19. 19.

    The connection between thinking and referring is noted in BLoT, 4.8.

  20. 20.

    Versions of this paper were given at a one day workshop of the Melbourne Logic Group in August 2011, a conference on Kripke’s Philosophical Troubles, at the Graduate Center, CUNY, in September 2011, and to the Logic Group at the University of Indiana, Bloomington, in October 2011. Thanks go to the people in those audiences for their thoughts, and particularly to Colin Caret, Lloyd Humberstone, and, especially, Zach Weber.

References

  • Dedekind, R. (1888). Was sind und was sollen die Zahlen? Reprinted in English translation as Part II of Essays on the theory of numbers, 1955. New York: Dover Publications.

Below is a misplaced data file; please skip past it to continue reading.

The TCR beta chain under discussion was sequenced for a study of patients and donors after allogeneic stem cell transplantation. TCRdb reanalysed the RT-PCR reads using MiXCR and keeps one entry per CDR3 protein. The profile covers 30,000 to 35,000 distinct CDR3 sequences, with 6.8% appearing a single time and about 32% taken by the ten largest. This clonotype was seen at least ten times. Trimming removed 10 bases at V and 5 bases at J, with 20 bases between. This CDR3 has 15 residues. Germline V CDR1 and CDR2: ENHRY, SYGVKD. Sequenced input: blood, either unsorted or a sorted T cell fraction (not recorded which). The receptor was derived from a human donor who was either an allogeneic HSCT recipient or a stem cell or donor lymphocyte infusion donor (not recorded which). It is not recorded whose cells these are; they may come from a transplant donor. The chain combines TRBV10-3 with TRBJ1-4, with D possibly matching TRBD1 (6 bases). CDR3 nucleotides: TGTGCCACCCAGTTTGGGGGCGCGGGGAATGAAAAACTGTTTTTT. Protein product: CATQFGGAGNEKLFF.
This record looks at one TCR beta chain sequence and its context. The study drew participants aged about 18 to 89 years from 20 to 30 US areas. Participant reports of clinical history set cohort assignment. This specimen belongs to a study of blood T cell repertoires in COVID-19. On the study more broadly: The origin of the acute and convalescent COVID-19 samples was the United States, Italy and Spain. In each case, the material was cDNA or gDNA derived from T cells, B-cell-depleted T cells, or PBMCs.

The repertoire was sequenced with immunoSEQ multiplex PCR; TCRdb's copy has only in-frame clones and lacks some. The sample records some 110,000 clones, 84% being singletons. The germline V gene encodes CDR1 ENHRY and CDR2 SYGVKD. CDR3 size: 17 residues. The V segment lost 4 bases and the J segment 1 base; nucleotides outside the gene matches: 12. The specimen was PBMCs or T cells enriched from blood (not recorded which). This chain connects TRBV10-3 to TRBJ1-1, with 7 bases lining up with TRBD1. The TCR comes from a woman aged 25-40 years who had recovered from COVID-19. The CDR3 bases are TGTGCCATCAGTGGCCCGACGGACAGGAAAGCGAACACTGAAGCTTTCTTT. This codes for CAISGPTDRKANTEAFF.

Google Scholar 

  • Field, H. (2008). Saving truth from paradox. Oxford: Oxford University Press.

    Book  Google Scholar 

  • Kripke, S. (1975). Outline of a theory of truth. Journal of Philosophy, 72, 690–716.

    Article  Google Scholar 

  • Kripke, S. (2011). A puzzle about time and thought (ch. 13 of Philosophical troubles). Oxford: Oxford University Press.

    Google Scholar 

  • Priest, G. (1991). Intensional paradoxes. Notre Dame Journal of Formal Logic, 32, 193–211.

    Article  Google Scholar 

  • Priest, G. (2002). Beyond the limits of thought (2nd (extended) ed.). Oxford: Oxford University Press.

    Book  Google Scholar 

  • Priest, G. (2006). In contradiction (2nd (extended) ed.). Oxford: Oxford University Press.

    Book  Google Scholar